Today, the furlough scheme comes to an end. The most recent figures showed that more than 100,000 people in Scotland were still on furlough. Although the headlines might discuss labour shortages, labour market statistics show that the number of jobs in the economy is still significantly below pre-pandemic levels. Although the transition training fund is welcome, it will account for a small fraction of the jobs shortfall.
Does the First Minister think that her Government is doing enough to help people who might find themselves out of work at the end of this month, given the stress and anxiety, and the impact on household finances that they will experience as a result?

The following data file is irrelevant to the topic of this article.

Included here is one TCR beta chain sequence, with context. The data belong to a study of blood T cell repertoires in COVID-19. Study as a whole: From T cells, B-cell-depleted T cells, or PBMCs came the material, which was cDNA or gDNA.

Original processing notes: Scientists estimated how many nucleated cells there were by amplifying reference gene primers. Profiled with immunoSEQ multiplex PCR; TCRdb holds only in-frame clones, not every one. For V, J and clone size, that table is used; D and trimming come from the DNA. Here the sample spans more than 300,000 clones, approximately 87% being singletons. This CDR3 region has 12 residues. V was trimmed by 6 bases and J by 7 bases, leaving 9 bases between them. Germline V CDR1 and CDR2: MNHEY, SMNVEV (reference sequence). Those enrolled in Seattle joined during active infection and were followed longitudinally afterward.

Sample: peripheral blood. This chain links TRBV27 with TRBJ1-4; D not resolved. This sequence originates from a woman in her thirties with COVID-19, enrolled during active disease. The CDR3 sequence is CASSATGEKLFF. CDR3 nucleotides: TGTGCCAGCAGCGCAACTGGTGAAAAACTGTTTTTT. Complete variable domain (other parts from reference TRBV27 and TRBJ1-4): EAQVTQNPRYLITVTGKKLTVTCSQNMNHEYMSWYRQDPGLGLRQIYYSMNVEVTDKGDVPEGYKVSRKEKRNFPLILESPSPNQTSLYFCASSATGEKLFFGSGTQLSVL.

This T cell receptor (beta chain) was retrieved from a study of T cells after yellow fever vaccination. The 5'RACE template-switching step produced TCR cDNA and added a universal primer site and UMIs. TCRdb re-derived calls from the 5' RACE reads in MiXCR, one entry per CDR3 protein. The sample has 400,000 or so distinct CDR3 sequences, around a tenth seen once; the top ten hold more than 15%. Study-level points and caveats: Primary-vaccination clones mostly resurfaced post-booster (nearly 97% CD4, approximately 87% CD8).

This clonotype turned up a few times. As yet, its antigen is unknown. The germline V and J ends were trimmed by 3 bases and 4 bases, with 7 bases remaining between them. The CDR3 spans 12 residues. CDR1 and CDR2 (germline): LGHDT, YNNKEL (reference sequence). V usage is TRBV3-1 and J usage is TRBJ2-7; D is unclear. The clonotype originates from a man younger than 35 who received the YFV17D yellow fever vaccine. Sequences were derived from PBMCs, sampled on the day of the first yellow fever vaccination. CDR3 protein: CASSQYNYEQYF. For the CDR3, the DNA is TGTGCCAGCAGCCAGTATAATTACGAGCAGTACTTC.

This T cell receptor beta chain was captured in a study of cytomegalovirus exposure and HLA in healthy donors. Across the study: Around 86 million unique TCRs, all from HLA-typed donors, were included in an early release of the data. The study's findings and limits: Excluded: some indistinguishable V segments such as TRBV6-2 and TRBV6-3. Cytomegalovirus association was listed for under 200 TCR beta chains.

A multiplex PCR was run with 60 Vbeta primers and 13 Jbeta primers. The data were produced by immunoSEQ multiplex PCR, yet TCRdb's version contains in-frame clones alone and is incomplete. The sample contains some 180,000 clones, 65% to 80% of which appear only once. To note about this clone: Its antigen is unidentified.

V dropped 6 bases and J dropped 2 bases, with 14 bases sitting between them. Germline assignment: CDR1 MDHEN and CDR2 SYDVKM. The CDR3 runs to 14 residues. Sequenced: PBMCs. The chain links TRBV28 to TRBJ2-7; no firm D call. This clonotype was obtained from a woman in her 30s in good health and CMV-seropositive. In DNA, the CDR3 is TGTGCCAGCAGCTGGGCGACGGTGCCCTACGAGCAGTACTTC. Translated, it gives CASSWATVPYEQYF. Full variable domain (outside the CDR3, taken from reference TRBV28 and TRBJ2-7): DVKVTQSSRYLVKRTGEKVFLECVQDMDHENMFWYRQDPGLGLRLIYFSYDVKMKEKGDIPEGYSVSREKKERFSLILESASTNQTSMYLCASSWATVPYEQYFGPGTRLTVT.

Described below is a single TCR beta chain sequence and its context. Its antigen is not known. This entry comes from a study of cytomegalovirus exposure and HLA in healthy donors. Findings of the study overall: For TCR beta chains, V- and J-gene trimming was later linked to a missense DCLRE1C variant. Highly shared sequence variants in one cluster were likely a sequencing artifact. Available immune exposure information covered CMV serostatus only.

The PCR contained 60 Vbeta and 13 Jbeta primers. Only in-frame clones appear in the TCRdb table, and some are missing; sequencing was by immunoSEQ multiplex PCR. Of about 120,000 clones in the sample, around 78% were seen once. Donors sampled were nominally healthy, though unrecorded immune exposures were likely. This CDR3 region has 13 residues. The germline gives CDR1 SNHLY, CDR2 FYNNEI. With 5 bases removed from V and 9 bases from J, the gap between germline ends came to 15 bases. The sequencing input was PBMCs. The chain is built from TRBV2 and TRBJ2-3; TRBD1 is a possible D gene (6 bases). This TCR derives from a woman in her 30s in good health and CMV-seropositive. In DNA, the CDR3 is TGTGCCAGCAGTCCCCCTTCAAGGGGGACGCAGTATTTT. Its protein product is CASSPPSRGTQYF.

We will continue to do everything that we can. The question about the need for us to look on an on-going basis at whether we are doing all that we reasonably can to help low-income families and to help people who are unemployed is a fair one. I certainly give the assurance that we will do that on an on-going basis.
I return to the answer that I gave to Anas Sarwar. I am afraid that we, and people across the country, are suffering the impact of decisions that are beyond the control of the Scottish Government and the Scottish Parliament. There will always be a limit to what we can do to mitigate the impact of those decisions. It would be far better if we did not have to go cap in hand to a United Kingdom Government to ask for furlough to be continued. It would be much, much better if we could take such decisions here in Scotland, in this democratically elected Parliament.
If Labour is serious about such matters—I respect the fact that Daniel Johnson is—it must stop holding to the position of merely willing the ends of things. It must get into a position in which it gives Parliament the means to do the things that we all want it to be able to do.